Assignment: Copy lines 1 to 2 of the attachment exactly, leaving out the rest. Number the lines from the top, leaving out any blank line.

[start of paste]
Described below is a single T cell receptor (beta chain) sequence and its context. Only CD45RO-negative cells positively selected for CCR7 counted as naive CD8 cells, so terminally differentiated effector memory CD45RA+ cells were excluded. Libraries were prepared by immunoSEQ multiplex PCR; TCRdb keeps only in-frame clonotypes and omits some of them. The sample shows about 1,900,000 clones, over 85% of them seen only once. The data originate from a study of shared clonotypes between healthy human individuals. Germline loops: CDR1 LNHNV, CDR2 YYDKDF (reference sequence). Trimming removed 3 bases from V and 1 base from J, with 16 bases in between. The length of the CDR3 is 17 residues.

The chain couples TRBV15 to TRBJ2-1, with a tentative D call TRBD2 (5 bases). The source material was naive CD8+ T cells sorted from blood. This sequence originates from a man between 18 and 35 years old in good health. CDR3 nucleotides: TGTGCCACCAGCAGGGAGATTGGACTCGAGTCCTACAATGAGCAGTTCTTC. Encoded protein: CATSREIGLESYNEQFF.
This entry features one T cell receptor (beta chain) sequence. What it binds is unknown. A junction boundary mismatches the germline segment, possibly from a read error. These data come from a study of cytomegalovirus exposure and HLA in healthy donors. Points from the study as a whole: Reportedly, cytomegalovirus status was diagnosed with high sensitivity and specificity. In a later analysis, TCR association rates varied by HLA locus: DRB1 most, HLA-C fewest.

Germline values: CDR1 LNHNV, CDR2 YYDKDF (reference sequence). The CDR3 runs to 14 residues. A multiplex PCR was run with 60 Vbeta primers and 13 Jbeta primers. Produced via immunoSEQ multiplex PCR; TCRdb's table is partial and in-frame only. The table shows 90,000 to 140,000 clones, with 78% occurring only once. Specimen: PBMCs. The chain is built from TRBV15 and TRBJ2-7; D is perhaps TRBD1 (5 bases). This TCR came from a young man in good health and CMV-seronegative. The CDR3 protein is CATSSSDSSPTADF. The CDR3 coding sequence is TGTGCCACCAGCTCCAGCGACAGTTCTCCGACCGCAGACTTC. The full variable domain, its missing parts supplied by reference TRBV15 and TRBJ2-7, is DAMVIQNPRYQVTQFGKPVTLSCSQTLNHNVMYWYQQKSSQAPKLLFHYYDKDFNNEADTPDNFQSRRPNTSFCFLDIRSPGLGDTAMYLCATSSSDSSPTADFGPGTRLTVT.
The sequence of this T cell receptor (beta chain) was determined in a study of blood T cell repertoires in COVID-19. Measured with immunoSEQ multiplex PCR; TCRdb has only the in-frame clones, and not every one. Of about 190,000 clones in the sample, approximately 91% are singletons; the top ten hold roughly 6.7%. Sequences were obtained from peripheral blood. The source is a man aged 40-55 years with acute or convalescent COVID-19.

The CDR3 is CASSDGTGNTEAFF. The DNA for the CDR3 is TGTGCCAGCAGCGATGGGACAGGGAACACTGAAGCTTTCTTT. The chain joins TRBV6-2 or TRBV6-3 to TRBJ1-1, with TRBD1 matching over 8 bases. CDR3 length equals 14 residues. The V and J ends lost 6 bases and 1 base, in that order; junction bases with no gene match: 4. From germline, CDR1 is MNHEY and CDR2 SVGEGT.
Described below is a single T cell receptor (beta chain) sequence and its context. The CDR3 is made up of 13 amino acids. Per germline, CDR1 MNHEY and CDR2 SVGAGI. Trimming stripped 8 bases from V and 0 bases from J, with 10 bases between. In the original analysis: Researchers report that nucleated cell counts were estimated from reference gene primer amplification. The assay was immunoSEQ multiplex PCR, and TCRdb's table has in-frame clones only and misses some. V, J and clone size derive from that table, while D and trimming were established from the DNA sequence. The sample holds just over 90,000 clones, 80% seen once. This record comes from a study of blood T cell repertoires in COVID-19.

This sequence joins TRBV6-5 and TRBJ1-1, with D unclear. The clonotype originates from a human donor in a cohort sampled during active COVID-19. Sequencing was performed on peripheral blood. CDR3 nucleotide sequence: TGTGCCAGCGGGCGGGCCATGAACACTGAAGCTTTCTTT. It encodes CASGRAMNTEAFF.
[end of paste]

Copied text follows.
Described below is a single T cell receptor (beta chain) sequence and its context. Only CD45RO-negative cells positively selected for CCR7 counted as naive CD8 cells, so terminally differentiated effector memory CD45RA+ cells were excluded. Libraries were prepared by immunoSEQ multiplex PCR; TCRdb keeps only in-frame clonotypes and omits some of them. The sample shows about 1,900,000 clones, over 85% of them seen only once. The data originate from a study of shared clonotypes between healthy human individuals. Germline loops: CDR1 LNHNV, CDR2 YYDKDF (reference sequence). Trimming removed 3 bases from V and 1 base from J, with 16 bases in between. The length of the CDR3 is 17 residues.

The chain couples TRBV15 to TRBJ2-1, with a tentative D call TRBD2 (5 bases). The source material was naive CD8+ T cells sorted from blood. This sequence originates from a man between 18 and 35 years old in good health. CDR3 nucleotides: TGTGCCACCAGCAGGGAGATTGGACTCGAGTCCTACAATGAGCAGTTCTTC. Encoded protein: CATSREIGLESYNEQFF.